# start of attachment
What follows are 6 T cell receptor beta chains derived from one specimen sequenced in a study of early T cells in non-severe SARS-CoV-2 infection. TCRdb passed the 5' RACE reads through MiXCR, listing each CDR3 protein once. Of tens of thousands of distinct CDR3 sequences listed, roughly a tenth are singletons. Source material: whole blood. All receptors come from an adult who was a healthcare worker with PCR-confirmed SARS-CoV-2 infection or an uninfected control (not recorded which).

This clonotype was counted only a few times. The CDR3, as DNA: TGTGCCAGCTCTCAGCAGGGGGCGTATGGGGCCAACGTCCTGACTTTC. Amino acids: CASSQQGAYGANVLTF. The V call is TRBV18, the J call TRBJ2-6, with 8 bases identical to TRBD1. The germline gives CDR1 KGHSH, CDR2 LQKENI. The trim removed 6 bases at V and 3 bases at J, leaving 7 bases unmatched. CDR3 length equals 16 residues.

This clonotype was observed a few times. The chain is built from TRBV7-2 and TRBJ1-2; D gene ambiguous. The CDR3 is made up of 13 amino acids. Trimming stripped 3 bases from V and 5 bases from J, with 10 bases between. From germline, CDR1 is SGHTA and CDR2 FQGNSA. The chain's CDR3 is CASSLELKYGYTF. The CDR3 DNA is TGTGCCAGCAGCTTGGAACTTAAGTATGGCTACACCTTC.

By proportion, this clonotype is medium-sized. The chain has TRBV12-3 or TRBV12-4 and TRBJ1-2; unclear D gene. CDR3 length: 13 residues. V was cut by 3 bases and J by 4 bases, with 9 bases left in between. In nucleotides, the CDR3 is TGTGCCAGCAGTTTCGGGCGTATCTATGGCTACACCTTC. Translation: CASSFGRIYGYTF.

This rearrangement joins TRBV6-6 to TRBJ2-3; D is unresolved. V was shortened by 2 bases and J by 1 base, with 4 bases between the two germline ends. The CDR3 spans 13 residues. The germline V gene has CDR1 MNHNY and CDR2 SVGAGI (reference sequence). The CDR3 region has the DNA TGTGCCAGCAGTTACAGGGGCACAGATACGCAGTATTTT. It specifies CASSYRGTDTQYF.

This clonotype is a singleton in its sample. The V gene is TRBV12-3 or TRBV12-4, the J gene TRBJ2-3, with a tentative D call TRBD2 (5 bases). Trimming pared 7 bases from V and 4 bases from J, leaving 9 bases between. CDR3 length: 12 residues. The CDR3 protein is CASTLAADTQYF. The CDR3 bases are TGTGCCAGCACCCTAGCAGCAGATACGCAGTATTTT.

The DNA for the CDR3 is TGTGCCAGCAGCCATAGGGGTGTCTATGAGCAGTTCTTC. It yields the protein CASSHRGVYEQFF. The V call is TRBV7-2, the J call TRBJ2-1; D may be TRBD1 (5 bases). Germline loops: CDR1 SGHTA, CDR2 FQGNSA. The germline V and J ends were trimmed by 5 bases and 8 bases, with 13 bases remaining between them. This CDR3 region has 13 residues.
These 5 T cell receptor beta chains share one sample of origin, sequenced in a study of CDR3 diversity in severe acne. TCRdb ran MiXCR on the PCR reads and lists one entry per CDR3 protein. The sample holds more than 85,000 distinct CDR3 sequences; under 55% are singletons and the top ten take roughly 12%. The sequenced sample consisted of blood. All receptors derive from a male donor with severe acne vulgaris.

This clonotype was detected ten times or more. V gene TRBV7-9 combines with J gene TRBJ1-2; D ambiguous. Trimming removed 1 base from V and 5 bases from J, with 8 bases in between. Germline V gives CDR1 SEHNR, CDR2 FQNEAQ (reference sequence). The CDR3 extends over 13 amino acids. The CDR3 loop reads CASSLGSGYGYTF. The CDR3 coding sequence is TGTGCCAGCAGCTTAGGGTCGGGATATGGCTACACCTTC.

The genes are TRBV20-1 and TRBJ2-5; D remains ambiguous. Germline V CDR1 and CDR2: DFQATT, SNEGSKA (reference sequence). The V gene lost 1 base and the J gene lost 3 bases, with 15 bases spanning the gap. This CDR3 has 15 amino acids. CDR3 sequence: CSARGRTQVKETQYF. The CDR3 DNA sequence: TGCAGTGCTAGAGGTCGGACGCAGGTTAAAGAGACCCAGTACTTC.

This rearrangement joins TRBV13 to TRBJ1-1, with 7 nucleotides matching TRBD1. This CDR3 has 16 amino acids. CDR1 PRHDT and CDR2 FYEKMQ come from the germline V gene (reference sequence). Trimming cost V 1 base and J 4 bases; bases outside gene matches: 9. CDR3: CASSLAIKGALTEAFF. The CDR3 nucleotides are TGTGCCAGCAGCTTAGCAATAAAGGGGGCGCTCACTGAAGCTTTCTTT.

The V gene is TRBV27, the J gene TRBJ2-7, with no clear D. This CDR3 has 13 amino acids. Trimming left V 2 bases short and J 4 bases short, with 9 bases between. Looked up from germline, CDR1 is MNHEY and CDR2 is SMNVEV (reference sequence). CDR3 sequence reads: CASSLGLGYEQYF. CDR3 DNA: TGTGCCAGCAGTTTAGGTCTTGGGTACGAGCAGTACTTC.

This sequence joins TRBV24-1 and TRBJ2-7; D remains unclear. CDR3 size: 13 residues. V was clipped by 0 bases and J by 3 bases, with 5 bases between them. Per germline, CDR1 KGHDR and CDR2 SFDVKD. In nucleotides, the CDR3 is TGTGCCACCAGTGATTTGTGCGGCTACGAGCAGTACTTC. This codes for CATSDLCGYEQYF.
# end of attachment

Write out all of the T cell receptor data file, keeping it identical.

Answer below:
What follows are 6 T cell receptor beta chains derived from one specimen sequenced in a study of early T cells in non-severe SARS-CoV-2 infection. TCRdb passed the 5' RACE reads through MiXCR, listing each CDR3 protein once. Of tens of thousands of distinct CDR3 sequences listed, roughly a tenth are singletons. Source material: whole blood. All receptors come from an adult who was a healthcare worker with PCR-confirmed SARS-CoV-2 infection or an uninfected control (not recorded which).

This clonotype was counted only a few times. The CDR3, as DNA: TGTGCCAGCTCTCAGCAGGGGGCGTATGGGGCCAACGTCCTGACTTTC. Amino acids: CASSQQGAYGANVLTF. The V call is TRBV18, the J call TRBJ2-6, with 8 bases identical to TRBD1. The germline gives CDR1 KGHSH, CDR2 LQKENI. The trim removed 6 bases at V and 3 bases at J, leaving 7 bases unmatched. CDR3 length equals 16 residues.

This clonotype was observed a few times. The chain is built from TRBV7-2 and TRBJ1-2; D gene ambiguous. The CDR3 is made up of 13 amino acids. Trimming stripped 3 bases from V and 5 bases from J, with 10 bases between. From germline, CDR1 is SGHTA and CDR2 FQGNSA. The chain's CDR3 is CASSLELKYGYTF. The CDR3 DNA is TGTGCCAGCAGCTTGGAACTTAAGTATGGCTACACCTTC.

By proportion, this clonotype is medium-sized. The chain has TRBV12-3 or TRBV12-4 and TRBJ1-2; unclear D gene. CDR3 length: 13 residues. V was cut by 3 bases and J by 4 bases, with 9 bases left in between. In nucleotides, the CDR3 is TGTGCCAGCAGTTTCGGGCGTATCTATGGCTACACCTTC. Translation: CASSFGRIYGYTF.

This rearrangement joins TRBV6-6 to TRBJ2-3; D is unresolved. V was shortened by 2 bases and J by 1 base, with 4 bases between the two germline ends. The CDR3 spans 13 residues. The germline V gene has CDR1 MNHNY and CDR2 SVGAGI (reference sequence). The CDR3 region has the DNA TGTGCCAGCAGTTACAGGGGCACAGATACGCAGTATTTT. It specifies CASSYRGTDTQYF.

This clonotype is a singleton in its sample. The V gene is TRBV12-3 or TRBV12-4, the J gene TRBJ2-3, with a tentative D call TRBD2 (5 bases). Trimming pared 7 bases from V and 4 bases from J, leaving 9 bases between. CDR3 length: 12 residues. The CDR3 protein is CASTLAADTQYF. The CDR3 bases are TGTGCCAGCACCCTAGCAGCAGATACGCAGTATTTT.

The DNA for the CDR3 is TGTGCCAGCAGCCATAGGGGTGTCTATGAGCAGTTCTTC. It yields the protein CASSHRGVYEQFF. The V call is TRBV7-2, the J call TRBJ2-1; D may be TRBD1 (5 bases). Germline loops: CDR1 SGHTA, CDR2 FQGNSA. The germline V and J ends were trimmed by 5 bases and 8 bases, with 13 bases remaining between them. This CDR3 region has 13 residues.
These 5 T cell receptor beta chains share one sample of origin, sequenced in a study of CDR3 diversity in severe acne. TCRdb ran MiXCR on the PCR reads and lists one entry per CDR3 protein. The sample holds more than 85,000 distinct CDR3 sequences; under 55% are singletons and the top ten take roughly 12%. The sequenced sample consisted of blood. All receptors derive from a male donor with severe acne vulgaris.

This clonotype was detected ten times or more. V gene TRBV7-9 combines with J gene TRBJ1-2; D ambiguous. Trimming removed 1 base from V and 5 bases from J, with 8 bases in between. Germline V gives CDR1 SEHNR, CDR2 FQNEAQ (reference sequence). The CDR3 extends over 13 amino acids. The CDR3 loop reads CASSLGSGYGYTF. The CDR3 coding sequence is TGTGCCAGCAGCTTAGGGTCGGGATATGGCTACACCTTC.

The genes are TRBV20-1 and TRBJ2-5; D remains ambiguous. Germline V CDR1 and CDR2: DFQATT, SNEGSKA (reference sequence). The V gene lost 1 base and the J gene lost 3 bases, with 15 bases spanning the gap. This CDR3 has 15 amino acids. CDR3 sequence: CSARGRTQVKETQYF. The CDR3 DNA sequence: TGCAGTGCTAGAGGTCGGACGCAGGTTAAAGAGACCCAGTACTTC.

This rearrangement joins TRBV13 to TRBJ1-1, with 7 nucleotides matching TRBD1. This CDR3 has 16 amino acids. CDR1 PRHDT and CDR2 FYEKMQ come from the germline V gene (reference sequence). Trimming cost V 1 base and J 4 bases; bases outside gene matches: 9. CDR3: CASSLAIKGALTEAFF. The CDR3 nucleotides are TGTGCCAGCAGCTTAGCAATAAAGGGGGCGCTCACTGAAGCTTTCTTT.

The V gene is TRBV27, the J gene TRBJ2-7, with no clear D. This CDR3 has 13 amino acids. Trimming left V 2 bases short and J 4 bases short, with 9 bases between. Looked up from germline, CDR1 is MNHEY and CDR2 is SMNVEV (reference sequence). CDR3 sequence reads: CASSLGLGYEQYF. CDR3 DNA: TGTGCCAGCAGTTTAGGTCTTGGGTACGAGCAGTACTTC.

This sequence joins TRBV24-1 and TRBJ2-7; D remains unclear. CDR3 size: 13 residues. V was clipped by 0 bases and J by 3 bases, with 5 bases between them. Per germline, CDR1 KGHDR and CDR2 SFDVKD. In nucleotides, the CDR3 is TGTGCCACCAGTGATTTGTGCGGCTACGAGCAGTACTTC. This codes for CATSDLCGYEQYF.